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Chapter 8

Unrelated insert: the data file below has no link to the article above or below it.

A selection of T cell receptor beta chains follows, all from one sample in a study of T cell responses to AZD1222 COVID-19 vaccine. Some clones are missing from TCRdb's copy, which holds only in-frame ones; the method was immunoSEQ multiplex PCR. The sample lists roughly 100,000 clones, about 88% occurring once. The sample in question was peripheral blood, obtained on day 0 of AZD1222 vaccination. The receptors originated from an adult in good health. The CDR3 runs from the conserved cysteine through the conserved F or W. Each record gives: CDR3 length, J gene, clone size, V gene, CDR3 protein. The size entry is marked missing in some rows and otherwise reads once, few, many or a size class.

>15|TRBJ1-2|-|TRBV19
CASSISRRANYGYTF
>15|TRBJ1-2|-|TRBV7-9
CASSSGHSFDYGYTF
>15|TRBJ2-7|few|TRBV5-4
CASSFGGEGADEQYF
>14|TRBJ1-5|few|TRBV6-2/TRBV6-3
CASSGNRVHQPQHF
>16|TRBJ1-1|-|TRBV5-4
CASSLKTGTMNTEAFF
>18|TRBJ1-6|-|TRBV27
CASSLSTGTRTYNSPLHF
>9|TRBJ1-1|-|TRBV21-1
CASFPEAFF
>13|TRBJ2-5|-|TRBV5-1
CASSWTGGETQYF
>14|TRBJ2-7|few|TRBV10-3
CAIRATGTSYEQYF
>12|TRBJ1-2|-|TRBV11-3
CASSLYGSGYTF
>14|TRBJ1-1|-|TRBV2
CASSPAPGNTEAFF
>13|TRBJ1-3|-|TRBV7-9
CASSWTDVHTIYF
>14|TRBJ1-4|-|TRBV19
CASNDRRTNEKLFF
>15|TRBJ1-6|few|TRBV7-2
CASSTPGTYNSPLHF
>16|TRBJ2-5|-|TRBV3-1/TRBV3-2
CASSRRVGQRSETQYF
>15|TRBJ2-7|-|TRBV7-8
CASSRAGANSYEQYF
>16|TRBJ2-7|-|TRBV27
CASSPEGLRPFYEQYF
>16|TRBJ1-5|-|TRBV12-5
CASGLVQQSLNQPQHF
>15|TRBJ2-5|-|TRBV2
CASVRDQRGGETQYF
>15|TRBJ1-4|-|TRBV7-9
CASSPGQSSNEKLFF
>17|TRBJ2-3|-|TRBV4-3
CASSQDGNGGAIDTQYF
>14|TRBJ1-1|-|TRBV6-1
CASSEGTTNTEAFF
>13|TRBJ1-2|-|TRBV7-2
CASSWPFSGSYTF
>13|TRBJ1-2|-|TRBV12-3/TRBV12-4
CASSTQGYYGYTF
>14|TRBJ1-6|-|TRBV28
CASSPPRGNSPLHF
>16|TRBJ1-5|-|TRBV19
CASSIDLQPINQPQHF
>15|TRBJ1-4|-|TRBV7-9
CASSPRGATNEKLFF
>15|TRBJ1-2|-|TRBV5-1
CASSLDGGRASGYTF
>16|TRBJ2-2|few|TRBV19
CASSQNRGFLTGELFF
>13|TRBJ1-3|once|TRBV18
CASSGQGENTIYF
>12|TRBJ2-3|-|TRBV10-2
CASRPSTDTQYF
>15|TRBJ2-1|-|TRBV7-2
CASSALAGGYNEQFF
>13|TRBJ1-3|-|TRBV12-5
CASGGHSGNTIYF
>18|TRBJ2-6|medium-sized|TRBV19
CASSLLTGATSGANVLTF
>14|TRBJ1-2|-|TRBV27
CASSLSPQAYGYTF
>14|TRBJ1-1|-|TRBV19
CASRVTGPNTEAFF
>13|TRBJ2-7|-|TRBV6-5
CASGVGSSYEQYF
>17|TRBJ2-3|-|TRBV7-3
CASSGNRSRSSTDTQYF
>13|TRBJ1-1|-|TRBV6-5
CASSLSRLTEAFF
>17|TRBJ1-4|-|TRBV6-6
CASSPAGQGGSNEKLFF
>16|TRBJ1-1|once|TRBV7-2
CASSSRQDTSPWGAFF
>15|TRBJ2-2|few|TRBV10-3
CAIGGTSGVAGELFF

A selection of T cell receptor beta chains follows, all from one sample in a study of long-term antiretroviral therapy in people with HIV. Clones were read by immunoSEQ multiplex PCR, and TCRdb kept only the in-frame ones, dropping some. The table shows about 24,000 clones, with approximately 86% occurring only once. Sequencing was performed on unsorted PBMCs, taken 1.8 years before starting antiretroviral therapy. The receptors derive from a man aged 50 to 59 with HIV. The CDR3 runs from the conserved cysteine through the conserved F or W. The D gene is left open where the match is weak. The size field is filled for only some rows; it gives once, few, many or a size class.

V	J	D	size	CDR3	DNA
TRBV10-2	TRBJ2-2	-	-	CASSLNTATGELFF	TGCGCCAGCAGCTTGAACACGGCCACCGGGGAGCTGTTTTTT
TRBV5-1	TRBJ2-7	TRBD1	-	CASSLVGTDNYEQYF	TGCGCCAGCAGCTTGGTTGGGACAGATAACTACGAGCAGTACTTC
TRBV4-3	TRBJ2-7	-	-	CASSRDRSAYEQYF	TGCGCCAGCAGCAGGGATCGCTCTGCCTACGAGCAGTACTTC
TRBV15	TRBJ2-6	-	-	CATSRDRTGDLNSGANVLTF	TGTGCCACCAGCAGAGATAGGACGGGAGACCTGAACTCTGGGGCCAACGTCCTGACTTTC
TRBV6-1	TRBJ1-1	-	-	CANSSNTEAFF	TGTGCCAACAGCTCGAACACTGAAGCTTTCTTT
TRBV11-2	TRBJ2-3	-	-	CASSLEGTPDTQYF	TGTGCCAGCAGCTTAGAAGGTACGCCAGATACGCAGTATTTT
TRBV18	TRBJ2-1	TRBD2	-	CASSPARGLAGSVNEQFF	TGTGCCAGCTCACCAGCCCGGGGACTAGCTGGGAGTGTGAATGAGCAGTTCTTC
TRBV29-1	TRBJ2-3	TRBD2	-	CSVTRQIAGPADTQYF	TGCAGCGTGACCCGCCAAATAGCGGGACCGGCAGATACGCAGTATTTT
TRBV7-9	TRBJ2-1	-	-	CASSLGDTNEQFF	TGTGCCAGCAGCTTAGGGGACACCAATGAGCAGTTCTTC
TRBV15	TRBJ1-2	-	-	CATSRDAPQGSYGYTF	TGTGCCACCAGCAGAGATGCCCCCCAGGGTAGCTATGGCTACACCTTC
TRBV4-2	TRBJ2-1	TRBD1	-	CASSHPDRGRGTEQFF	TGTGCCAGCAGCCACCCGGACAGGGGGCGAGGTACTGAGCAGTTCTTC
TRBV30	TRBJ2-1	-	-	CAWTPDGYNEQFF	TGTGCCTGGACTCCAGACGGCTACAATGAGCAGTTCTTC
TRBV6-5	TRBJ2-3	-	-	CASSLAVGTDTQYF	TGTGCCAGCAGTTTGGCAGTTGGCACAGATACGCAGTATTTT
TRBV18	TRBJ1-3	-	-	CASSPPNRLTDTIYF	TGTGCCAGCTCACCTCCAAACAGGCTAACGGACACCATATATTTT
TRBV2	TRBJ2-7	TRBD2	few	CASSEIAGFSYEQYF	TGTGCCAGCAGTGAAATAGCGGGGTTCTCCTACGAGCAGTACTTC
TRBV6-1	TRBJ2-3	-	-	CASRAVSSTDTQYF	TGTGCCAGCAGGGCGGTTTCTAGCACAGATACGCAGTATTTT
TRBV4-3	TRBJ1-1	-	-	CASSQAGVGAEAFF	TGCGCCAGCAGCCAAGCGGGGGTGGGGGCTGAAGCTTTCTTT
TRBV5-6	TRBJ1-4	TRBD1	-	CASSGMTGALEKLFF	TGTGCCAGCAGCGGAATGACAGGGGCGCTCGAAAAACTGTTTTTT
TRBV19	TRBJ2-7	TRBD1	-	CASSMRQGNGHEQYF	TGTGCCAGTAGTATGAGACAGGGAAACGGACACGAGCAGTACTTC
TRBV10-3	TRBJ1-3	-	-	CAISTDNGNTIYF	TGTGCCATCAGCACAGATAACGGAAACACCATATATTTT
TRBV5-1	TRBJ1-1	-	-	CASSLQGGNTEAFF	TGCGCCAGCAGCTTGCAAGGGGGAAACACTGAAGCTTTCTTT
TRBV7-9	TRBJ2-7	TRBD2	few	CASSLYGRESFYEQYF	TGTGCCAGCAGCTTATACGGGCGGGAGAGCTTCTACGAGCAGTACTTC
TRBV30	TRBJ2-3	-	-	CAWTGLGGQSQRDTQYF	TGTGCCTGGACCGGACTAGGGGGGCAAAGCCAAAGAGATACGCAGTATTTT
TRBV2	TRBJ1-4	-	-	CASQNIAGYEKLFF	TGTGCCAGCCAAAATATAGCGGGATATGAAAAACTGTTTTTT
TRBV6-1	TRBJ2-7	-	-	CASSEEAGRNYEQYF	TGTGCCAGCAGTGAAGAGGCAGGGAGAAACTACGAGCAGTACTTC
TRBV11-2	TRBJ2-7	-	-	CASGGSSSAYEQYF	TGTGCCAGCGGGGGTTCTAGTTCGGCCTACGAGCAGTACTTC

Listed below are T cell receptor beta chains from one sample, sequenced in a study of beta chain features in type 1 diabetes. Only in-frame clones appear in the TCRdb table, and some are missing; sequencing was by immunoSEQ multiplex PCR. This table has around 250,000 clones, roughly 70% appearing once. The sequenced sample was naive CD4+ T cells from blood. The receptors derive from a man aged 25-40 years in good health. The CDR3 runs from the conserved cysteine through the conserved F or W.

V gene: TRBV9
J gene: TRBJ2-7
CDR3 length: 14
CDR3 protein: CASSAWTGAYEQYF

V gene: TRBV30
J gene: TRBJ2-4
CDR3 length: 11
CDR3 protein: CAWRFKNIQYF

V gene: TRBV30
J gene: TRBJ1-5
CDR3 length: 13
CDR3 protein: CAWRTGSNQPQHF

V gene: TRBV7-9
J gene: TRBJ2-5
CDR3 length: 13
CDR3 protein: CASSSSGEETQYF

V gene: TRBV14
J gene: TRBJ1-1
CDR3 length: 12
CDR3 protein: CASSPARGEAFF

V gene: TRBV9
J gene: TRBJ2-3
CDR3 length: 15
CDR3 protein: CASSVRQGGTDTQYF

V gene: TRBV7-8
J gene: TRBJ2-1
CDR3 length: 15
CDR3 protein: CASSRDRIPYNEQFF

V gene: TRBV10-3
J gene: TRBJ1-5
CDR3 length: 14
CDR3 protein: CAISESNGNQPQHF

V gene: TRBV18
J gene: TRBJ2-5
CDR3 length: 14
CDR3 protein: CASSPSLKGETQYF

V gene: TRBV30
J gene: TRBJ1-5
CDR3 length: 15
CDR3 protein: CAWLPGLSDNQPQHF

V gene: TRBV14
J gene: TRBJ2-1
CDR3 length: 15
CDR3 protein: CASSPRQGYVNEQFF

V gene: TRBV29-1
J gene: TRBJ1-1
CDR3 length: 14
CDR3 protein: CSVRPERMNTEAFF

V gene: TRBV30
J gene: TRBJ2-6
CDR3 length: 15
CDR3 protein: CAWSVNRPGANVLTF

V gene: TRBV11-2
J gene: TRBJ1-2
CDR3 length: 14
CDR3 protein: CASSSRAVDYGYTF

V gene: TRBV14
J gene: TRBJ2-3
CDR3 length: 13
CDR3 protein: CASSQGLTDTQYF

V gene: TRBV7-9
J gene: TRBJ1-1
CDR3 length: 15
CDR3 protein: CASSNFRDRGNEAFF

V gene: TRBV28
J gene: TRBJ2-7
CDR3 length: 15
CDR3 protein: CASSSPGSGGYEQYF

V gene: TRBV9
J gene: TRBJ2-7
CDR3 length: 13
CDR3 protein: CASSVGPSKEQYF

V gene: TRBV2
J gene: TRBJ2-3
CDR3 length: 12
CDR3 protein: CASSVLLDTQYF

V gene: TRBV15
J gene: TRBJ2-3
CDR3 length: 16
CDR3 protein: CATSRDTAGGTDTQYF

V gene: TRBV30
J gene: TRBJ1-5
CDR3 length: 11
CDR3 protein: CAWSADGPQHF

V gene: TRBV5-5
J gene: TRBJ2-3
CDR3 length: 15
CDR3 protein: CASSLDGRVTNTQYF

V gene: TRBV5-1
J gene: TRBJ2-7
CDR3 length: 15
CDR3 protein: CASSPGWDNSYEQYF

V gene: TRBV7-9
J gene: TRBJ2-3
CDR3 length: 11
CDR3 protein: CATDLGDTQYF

the morning afte r "Guess it's a good thing I'm already into Brown, huh?" Nate said cockily. He lit the joint he'd just rolled, took a hit, and passed it to Brigid. Then he stood up and yanked on his khakis before pacing over to the window. Brigid's room at the Warwick New York Hotel looked out onto an air shaft. The room was all right, if you liked floral patterns and brown carpet, but it wasn't exactly the Plaza. "Don't they serve coffee in the rooms in this dive?" he demanded. Brigid was sitting up in bed, naked, with the covers draped loosely over her. "There's a restaurant downstairs, but they charge, like, five bucks for a cup of tea." Nate whirled around. "So?" He wanted her to feel like the entire night had been a mistake. That accepting him at Brown had been a mistake. She balanced the joint on the rim of a glass ashtray. "You know, I don't usually do this," she said, her blue-green eyes darting up and down his body as though trying to read him. Nate opened the wooden entertainment cabinet across from the bed and flicked on the TV. He began watching a sports roundup on MSNBC, purposely ignoring her. "I like you. You know that, right?" Brigid demanded, burning holes into his back. "We did this because we genuinely like each other?" Nate didn't respond. Brigid pulled the covers up to her chin. "You're not going to tell anyone at Brown about this, are you?" He clicked off the television and tossed the remote on the bed. Brigid looked seriously worried now, which was exactly what he wanted. "Maybe," he replied. "Maybe not." She bit her lip. Her strawberry blond hair was sticking out in all directions. "Your admission would be withdrawn," she warned. Perfect. Nate stuck his feet into his shoes and pulled his half-unbuttoned shirt on over his head. "And I could get fired." He grabbed the joint from out of the ashtray and sucked on it. "I gotta run," he hissed, holding in the hit. He was due for brunch with the Yale coach in just over an hour, and he wanted to get good and buzzed first. He squeezed the joint out between his fingers and tucked it into his pocket. "Maybe we should have stuck with the lobster," he told Brigid, tucking in his shirt. She opened her mouth and then closed it again. Her eyes were red-rimmed, as if she was about to cry. "That's it?" "That's it," Nate said, and then he spun around and quietly took his leave. See ya! Out in the hallway he stabbed at the button for the elevator and waited for it with his forehead pressed against the wall. He'd never been that nasty to anyone—at least, not on purpose—and he felt horrible about it. Still, he'd done it for Blair, and it wasn't as if he'd ever follow through and get Brigid fired. All he wanted was a letter from Brown telling him they didn't want him after all. And after that little performance, he'd probably get it. the morning after, part II "Where the fuck are you, anyway?" Erik demanded. "Shush," Serena whispered into the phone. "I'm in the art building. In a painting studio." She glanced at Christian. He was lying on the floor next to her, asleep on top of a piece of unused canvas. There was green paint in his hair. "We fell asleep in here." "Oh, did we?" Erik responded mockingly. "I can't believe you're here and I'm not even going to see you," he whined, pretending to be hurt, when Serena knew he'd probably been up all night partying and wanted nothing more than to go back to sleep. "So, are you like in love, or what?" Serena smiled. Christian's long-lashed brown eyes were closed and his sweet mouth was relaxed. He looked like a sleeping baby. "I'm not sure," she said softly. "I'm supposed be leaving for Yale now." She closed her eyes. "This weekend has been so crazy." Serena smiled. Christian's long-lashed brown eyes were closed and his sweet mouth was relaxed. He looked like a sleeping baby. "I'm not sure," she said softly. "I'm supposed be leaving for Yale now." She closed her eyes. "This weekend has been so crazy." Yale today, although you better go to Brown so we can hang. Talk to you soon. You know you love me. 'Bye!" he burbled nonsensically before hanging up. Serena clicked off, wondering if she should wake Christian or let him sleep. A lime-juice mustache had dried on his upper lip from the Brazilian cocktails he'd made them last night, and there were little green paint Hecks all over his dark olive skin. She was a little paint-smeared and rumpled herself, but Serena was the kind of girl who could sleep on the floor of an art studio all night, wake up and kick the creases out of her jeans, run her fingers through her hair, rub a little cherry-flavored ChapStick on her lips, and voila—instagoddess. Sunlight stalked the tall, wood-framed windows of the art studio. From where she stood, the redbrick buildings of the Brown campus looked serene and sleepy, almost like a ghost town. Then a group of students walked down the path directly in front of the window, wearing old sweatpants and carrying huge travel mugs of coffee. Serena slid away from Christian and pulled on her brown Calvin Klein flats. Leaning against the opposite wall of the studio was Christian's now-finished life-size copy of the ad for Serena's Tears. It was difficult to understand why he'd used so much green, since the ad was shot on a snowy day in February, but even with all that green, the painting was stunning. And bizarre. Christian had developed a technique in which he used only one line to complete an image. In the painting, the features in Serena's face were all connected. Her eyes connected to her nose, which connected to her mouth, which connected to her chin, her cheeks, her ears, her hair. It kind of made her look like something out of Shrek, especially with all that green, but it was still beautiful in its own unique way She retrieved a tube of Chanel lip gloss from out of her bag, found a scrap of paper on the floor, and wrote, I like the green, in pink sparkles. Come see me in NYC. Love, S. Then she pushed the piece of paper toward Christian, grabbed her bag, and tiptoed out the door. "Au revoir," she whispered, turning to blow the sleeping boy a kiss. She hesitated. Was it sleazy to creep away without even saying good-bye? Not when they'd done nothing more than kiss and fall asleep in each other's arms. Besides, the note was pretty romantic. A car honked noisily and Christian stirred. Serena slipped stealthily out the door and down the stairs. She'd never liked good-byes, and if Christian woke up, she'd never make it to Yale. "Love you," she whispered as she left the building. She knew the Brown campus well enough from visiting Erik to find her way to the parking lot. Ignoring the paved walkway, she traipsed down a grassy hill, her shoes damp with dew and her pants legs covered with freshly mown grass. A black town car was pulled over at the side of the road, waiting for her, and all of a sudden she was hit with a bad case of deja vu. Was it only yesterday that Drew had kissed her good-bye at the top of his Harvard dormitory steps, while her town car waited to whisk her up to Brown? Was it only yesterday that she'd told another boy, "I love you"? Yup, that's right. Yesterday. The driver opened the door for her and she got in. "I love you too," she whispered to Drew in apology, even though he wasn't there. A weekend away visiting schools was supposed to help clarify things, but Serena felt more confused than ever. How would she ever concentrate at college when college was full of boys just waiting for her to fall in love with them? There's always the Dorna B. Rae College for Women in Bryn Mawr, Pennsylvania. They're still taking applications! the morning after, part III "Hair of the dog, sister." "Hair of the dog, sister." Hair of the dog. It was the perfect expression for how Blair felt—like a grungy, matted clump of dog hair. She tried to sit up and then fell back on the inflatable mattress again, moaning. Her scalp stung. Her legs burned. She smelled weird. What was wrong with her? No comment. "I swear to God you'll feel better after you drink this." Rebecca knelt down and cradled Blair's head like a morn offering her sick child some warm broth. "It's our secret recipe." How reassuring. Blair sat up, wincing as she gulped the thick red concoction. It tasted like vodka and barbecue potato chips. Blech! "Your hair will look a lot better after the roots start to grow in," Rebecca told her. "And you might want to think about bleaching your eyebrows to match." Blair had forgotten about her hair. She knew it was blond now, or at least some semblance of blond, but she couldn't bear to look at it until she was home and within range of the Elizabeth Arden Red Door Salon. Rebecca would have to loan her a hat. The girls' room had two sets of bunk beds, set up perpendicular to each other so the four friends could talk and giggle I he night away. The beds were empty. "Where are the others?" Blair croaked. Her mouth felt like it had been basted with nail polish. "Getting bagels." Rebecca pulled her hair back into a tight ponytail. "Every Sunday we eat bagels and talk about the boys we could have slept with the night before but didn't." What excellent fun. Blair was way too hung over to discuss bagels or boys. "I have to get home," she mumbled. At home she could lie on her bed, watch old movies, and eat croissants off the tray Myrtle brought her. She could write Nate a nasty e-mail. And she wouldn't have to look at the disturbing Easter bunny mobile made of red LifeStyles condoms that the girls had hung from their dorm room ceiling. "You can't leave until they come back," Rebecca insisted. She sat down on the bottom bunk nearest Blair, unzipped a metallic pink manicure kit, and began to clean her toenails with a pointy stainless-steel instrument. "We have to teach you our special cheer." Blair decided right then and there that if she ever lived in a college dorm, she was definitely getting a single. No way was she sitting around with a bunch of girls while they picked at their toes or built mobiles made of condoms. She'd gone to an all-girls school since first grade—that was quite enough girl time, thank you very much. Hauling herself to her feet, she tried to maintain her composure while wearing the light blue Powerpuff Girls nightgown Gaynor had loaned her last night. She needed a shower and then she needed to go home. Actually, fuck the shower. Showers involved bathrooms with mirrors—and seeing herself in a mirror was something she wanted to avoid at all costs. She pulled on her jeans, wincing as they chafed against her shaved-raw legs. Then she yanked her white linen blouse on over her head, feeling way too sick to be wearing such a nice top. She hung the nightgown on the back of somebody's desk chair. "I have to go now" she insisted. A gray Georgetown baseball hat lay on the floor. "Is that yours?" she asked Rebecca. "Take it," Rebecca offered generously. Blair snatched up the hat and put it on. "Tell everyone thank you and good-bye for me," she said weakly. Then the dorm room door burst open and Forest, Gaynor, and Fran tumbled inside carrying paper bags full of warm, freshly baked bagels and steaming cups of hot coffee. Blair's stomach churned with a mixture of nausea and starvation. with a mixture of nausea and starvation. Blair clamped her mouth shut tight as vomit threatened to spew out from between her teeth. She'd gotten up too quickly. Or maybe she shouldn't have drunk the Bloody Mary. Or let four drunk girls shave her legs and maim her hair. The girls stood in a tight circle, their hands clasped. Blair swayed between Rebecca and Forest, the combined odors of their perfumes making her even more nauseated. "What do we say . . . ?" Fran whispered with hoarse enthusiasm. It sounded like the opening line to some sort of chant. "What do we say when he says, 'Come on, you know you want to'?" the four girls chanted. "We say,' Wait, asshole!'" The girls leaned into the circle in a sort of blond head-lock. "No sex without true love. Friendship now and forever" They broke apart whooping and jumping up and down like cheerleaders. "I have to go," Blair mumbled for the fiftieth time, her stomach still roiling. She stumbled for the door, hoping to make it to the bathroom in time, but it was too late. Instead, she whipped the Georgetown baseball hat off her head and upchucked into it. "I'll call you a car." Rebecca grabbed the phone and began dialing efficiently. "We don't want you to miss your plane." Sisterhood was nice, but nobody wanted a sick sister barfing in their bedroom. "Here." Fran held out a blue baseball cap with a white Y on it. A Yale cap. "You can wear mine." Blair took the cap with her to the bathroom. A split-second glance in the mirror made it very clear that she definitely needed a hat. And sunglasses. And a whole new life. the morning after, part IV "It takes him a really long time to get dressed in the morning, even though, you know, he always looks like that," Dan heard Vanessa tell Tiphany when he woke up. He was lying on his back in Vanessa's bed, listening to their voices outside the door as they clattered around the kitchen making breakfast. Looks like what? he wondered. "Hey, it takes time to master the half-untucked shirt," Tiphany responded. Then Vanessa said something that Dan couldn't hear and both girls broke into a fit of laughter. Tiphany was poaching an egg in the microwave. Vanessa had her camera propped on her shoulder. "So tell me why you chose not to go to college," she asked. Tiphany tied her purple-and-black hair into a knot and opened a cupboard door to get out a plate. "Actually, it wasn't really a choice. I just never got it together to apply." "So what did you do when everyone else went off to school?" Vanessa prompted. Tiphany stuck two pieces of bread in the toaster and then opened all the drawers in the kitchen, looking for a knife. "For like a year I just kicked back. Went down to Florida. Lived on the beach and gave piercings to whoever wanted one. Then I got a waitressing job on a cruise ship for a while. Then I ditched the cruise ship and stayed down in Mexico, painting houses. Then I came back and got work in construction." She grinned and licked a smear of butter off her knife. "It's been one fantastic journey." "Wow," Vanessa remarked. Tiphany was probably the most interesting, upbeat person she'd ever met, and she could feel herself developing a crush on her. Not in a sexual way, but in a sort of I-wish-I-were-more-like-you way. "But if you could do it all over again, would you have gone id college?" Dan called over from the bedroom doorway. He was wearing a faded red T-shirt and white boxer shorts, and his hair was wild and matted. "Hey, sleepyhead," Tiphany replied, ignoring the question. "Hey, sleepyhead," Tiphany replied, ignoring the question. "I'm fine." Dan tugged on his shirt uncomfortably. "Did you guys just wake up?&q............